This is an edited version of Jonathan Edwards’ Part IV, section 1 of “Some Thoughts Concerning the Present Revival of Religion in New England” (from The Works of Jonathan Edwards, Banner of Truth Trust, volume one, pp. 398-403). In this case, an edited version cannot do true justice to the whole essay, so it is highly recommended that you acquire this treatise and read the complete version yourself.
The first and worst cause of errors that prevail in our day and age is spiritual pride. This is the main door by which the devil comes into the hearts of those who are zealous for the advancement of Christ. It is the chief inlet of smoke from the bottomless pit to darken the mind and mislead the judgement. Pride is the main handle by which he has hold of Christian persons and the chief source of all the mischief that he introduces to clog and hinder a work of God. Spiritual pride is the main spring or at least the main support of all other errors. Until this disease is cured, medicines are applied in vain to heal all other diseases.
It is by spiritual pride that the mind defends and justifies itself in other errors and guards itself against light by which it might be corrected and reclaimed. The spiritually proud man is full of light already and feels that he does not need instruction, so he is ready to despise the offer of it. On the other hand, the humble person is like a little child who easily receives instruction. He is cautious in his estimate of himself, sensitive as to how liable he is to go astray. If it is suggested to him that he does go astray, he is most ready to inquire into the matter. Nothing sets a Christian so much out of the devil’s reach than humility and so prepares the mind for divine light without darkness and so clears the eye to look at things as they truly are Psalm 25:9—He leads the humble in justice, and He teaches the humble His way. If spiritual pride is healed, other things are easily rectified. Our first care should be to rectify the heart and pull the beam of pride out of our eye and then we shall see clearly.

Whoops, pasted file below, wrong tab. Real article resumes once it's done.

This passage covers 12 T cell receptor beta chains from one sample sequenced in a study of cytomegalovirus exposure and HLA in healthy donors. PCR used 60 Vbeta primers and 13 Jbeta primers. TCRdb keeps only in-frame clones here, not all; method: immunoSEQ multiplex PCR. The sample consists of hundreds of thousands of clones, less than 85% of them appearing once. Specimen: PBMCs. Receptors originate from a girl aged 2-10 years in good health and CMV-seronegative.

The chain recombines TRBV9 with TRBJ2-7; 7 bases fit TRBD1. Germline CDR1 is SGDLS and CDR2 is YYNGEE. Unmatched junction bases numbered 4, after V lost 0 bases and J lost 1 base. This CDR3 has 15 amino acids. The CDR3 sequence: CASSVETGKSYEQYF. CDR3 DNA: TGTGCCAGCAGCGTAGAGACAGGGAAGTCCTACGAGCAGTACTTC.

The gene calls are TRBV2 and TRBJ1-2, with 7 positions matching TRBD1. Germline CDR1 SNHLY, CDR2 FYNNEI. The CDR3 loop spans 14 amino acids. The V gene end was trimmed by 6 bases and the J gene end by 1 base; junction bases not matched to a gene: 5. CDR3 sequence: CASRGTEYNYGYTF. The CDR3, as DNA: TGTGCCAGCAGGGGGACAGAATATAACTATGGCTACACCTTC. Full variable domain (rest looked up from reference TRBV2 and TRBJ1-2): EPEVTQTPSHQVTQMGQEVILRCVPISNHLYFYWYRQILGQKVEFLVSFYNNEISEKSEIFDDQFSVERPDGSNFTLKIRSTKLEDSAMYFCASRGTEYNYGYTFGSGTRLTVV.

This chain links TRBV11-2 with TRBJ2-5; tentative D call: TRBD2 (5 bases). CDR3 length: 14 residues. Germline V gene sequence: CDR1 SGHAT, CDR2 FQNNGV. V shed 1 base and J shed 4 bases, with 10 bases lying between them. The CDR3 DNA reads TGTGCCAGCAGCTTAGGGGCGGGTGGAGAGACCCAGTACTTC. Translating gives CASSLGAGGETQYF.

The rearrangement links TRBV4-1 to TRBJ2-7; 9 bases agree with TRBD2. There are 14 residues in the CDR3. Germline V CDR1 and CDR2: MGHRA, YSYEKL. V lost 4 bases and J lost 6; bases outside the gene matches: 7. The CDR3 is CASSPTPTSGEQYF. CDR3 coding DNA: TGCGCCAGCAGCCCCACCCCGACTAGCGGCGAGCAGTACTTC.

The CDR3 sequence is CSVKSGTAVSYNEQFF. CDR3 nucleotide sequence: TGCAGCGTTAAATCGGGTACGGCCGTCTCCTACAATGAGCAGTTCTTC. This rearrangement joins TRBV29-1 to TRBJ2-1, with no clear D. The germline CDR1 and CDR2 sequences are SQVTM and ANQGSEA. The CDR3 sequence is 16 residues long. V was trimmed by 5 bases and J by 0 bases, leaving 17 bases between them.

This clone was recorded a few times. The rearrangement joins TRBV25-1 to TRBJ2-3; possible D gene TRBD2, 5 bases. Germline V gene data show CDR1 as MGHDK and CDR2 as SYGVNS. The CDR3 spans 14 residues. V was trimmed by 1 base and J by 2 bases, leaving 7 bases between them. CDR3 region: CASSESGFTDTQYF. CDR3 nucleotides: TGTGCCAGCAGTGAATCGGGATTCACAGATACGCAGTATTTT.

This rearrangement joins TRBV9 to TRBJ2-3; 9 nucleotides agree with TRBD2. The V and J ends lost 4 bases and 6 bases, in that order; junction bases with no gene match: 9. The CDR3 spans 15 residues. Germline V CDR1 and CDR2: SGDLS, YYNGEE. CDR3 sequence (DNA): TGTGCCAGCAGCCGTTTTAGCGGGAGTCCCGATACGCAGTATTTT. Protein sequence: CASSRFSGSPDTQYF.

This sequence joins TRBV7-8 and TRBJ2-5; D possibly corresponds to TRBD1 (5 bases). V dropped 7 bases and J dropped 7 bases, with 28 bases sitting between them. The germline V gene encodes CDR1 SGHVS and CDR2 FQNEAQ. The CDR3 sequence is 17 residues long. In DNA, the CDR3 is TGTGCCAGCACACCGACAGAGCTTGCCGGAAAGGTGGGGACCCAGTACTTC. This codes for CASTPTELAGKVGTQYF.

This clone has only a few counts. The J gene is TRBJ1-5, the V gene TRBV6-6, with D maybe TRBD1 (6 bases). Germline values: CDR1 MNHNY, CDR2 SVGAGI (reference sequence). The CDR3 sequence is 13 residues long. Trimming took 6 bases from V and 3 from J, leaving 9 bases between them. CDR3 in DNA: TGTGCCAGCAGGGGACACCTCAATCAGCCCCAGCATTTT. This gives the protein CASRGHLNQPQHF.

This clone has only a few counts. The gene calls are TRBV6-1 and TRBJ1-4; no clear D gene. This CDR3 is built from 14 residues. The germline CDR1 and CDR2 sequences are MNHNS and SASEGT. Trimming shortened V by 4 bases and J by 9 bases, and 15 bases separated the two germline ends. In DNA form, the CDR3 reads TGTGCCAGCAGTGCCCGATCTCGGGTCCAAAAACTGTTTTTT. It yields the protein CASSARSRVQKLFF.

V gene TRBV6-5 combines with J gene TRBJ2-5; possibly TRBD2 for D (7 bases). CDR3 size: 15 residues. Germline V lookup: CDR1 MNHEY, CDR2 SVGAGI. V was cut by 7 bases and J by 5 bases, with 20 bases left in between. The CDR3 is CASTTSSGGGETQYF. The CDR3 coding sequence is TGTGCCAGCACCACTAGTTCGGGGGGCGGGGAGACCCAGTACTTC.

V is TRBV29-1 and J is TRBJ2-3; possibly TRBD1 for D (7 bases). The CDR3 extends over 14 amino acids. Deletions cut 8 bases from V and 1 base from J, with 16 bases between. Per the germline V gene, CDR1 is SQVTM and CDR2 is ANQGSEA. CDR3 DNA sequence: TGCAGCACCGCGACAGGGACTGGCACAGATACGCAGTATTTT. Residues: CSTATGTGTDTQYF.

Those who are most zeal ous in the cause of God are the most likely to be targeted as being filled with pride. When any person appears, in any respect, to be remarkably distinguished from others in his Christian walk, odds are ten to one that it will immediately awaken the jealousy of those about him. They will suspect (whether they have good reason or not) that he is very proud of his goodness and that he probably thinks no one as good as he, so that everything he says and does is observed with this prejudice. Those who are themselves cold and dead, and especially such as never had any experience of the power of godliness on their own hearts, will easily entertain such thoughts of the best Christians. This arises from no less than a secret enmity against vital and fervent holiness. But the zealous Christian should take heed lest this prove a snare to him, and the devil take advantage of it to blind their eyes from beholding the true nature of their hearts and to think that because they are charged with pride wrongfully and with an ill spirit, that such charges are not sometimes valid. Alas, how much pride the best have in their hearts! It is the worst part of the body of sin and death; the first sin that ever entered into the universe and the last that is rooted out. It is God’s most stubborn enemy!